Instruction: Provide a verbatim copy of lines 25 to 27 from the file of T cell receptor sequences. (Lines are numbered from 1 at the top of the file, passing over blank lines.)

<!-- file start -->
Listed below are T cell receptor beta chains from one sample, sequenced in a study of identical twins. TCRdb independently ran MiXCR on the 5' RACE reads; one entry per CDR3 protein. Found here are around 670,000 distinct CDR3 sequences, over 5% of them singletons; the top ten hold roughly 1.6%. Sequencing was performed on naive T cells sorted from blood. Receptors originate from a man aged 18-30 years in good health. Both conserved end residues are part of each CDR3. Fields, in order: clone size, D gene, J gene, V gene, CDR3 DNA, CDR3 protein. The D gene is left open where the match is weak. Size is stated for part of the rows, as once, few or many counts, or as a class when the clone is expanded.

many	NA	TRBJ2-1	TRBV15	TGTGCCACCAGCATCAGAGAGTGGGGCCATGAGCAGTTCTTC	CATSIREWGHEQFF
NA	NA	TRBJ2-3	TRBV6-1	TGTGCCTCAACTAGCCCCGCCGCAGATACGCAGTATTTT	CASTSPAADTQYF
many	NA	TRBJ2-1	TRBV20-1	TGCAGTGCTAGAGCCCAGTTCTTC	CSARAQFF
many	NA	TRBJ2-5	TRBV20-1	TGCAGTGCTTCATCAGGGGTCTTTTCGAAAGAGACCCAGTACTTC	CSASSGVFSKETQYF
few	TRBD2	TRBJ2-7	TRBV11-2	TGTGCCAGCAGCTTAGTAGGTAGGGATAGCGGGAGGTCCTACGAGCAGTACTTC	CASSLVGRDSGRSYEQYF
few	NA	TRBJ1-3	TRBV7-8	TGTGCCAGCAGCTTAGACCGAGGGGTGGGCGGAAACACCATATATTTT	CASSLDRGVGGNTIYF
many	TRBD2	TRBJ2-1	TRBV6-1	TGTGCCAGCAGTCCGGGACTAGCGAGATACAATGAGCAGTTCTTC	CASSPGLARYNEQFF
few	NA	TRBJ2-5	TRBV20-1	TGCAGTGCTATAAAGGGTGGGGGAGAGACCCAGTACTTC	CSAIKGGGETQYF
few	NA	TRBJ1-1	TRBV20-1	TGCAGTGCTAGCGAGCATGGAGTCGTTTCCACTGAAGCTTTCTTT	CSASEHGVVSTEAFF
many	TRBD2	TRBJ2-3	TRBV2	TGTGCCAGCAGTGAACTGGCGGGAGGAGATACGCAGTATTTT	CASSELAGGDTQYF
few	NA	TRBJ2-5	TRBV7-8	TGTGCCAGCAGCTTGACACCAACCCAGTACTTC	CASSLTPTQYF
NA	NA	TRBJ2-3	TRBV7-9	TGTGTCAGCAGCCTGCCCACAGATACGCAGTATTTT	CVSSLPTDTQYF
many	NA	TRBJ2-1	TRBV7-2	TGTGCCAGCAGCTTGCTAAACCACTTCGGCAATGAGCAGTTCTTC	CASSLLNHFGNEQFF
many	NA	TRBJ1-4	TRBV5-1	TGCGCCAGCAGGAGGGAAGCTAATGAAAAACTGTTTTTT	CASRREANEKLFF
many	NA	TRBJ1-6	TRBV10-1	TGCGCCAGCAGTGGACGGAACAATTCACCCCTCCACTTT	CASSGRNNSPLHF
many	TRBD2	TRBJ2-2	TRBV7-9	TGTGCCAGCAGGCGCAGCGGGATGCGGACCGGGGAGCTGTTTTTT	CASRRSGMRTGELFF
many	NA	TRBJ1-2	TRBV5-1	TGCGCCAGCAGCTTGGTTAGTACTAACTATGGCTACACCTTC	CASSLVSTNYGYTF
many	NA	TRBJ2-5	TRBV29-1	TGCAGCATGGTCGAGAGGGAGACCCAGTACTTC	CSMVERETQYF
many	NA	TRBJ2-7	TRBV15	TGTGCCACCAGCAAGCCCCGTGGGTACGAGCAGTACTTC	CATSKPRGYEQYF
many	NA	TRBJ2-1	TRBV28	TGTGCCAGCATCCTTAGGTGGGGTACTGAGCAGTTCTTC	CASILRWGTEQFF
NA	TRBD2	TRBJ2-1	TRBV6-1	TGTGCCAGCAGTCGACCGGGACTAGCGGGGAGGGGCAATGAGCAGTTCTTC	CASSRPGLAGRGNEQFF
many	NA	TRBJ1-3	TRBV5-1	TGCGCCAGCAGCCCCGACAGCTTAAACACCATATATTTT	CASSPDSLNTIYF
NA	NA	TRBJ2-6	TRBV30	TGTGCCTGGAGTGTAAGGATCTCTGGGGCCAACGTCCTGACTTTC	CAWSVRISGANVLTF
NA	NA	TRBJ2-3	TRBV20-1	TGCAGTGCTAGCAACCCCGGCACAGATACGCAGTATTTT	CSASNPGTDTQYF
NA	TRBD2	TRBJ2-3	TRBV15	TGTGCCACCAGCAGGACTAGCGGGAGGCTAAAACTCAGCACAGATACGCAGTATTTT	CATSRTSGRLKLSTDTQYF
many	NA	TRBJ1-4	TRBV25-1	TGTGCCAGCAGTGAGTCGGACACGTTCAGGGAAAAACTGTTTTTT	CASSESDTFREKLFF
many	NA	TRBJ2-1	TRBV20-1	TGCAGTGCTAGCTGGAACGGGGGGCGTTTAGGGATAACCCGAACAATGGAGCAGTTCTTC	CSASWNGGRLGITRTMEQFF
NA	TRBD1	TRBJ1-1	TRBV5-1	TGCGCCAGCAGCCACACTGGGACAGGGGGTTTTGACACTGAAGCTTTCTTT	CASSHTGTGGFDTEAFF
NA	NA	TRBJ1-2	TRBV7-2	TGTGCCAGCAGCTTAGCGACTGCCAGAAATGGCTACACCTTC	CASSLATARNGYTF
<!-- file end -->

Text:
NA	NA	TRBJ2-3	TRBV20-1	TGCAGTGCTAGCAACCCCGGCACAGATACGCAGTATTTT	CSASNPGTDTQYF
NA	TRBD2	TRBJ2-3	TRBV15	TGTGCCACCAGCAGGACTAGCGGGAGGCTAAAACTCAGCACAGATACGCAGTATTTT	CATSRTSGRLKLSTDTQYF
many	NA	TRBJ1-4	TRBV25-1	TGTGCCAGCAGTGAGTCGGACACGTTCAGGGAAAAACTGTTTTTT	CASSESDTFREKLFF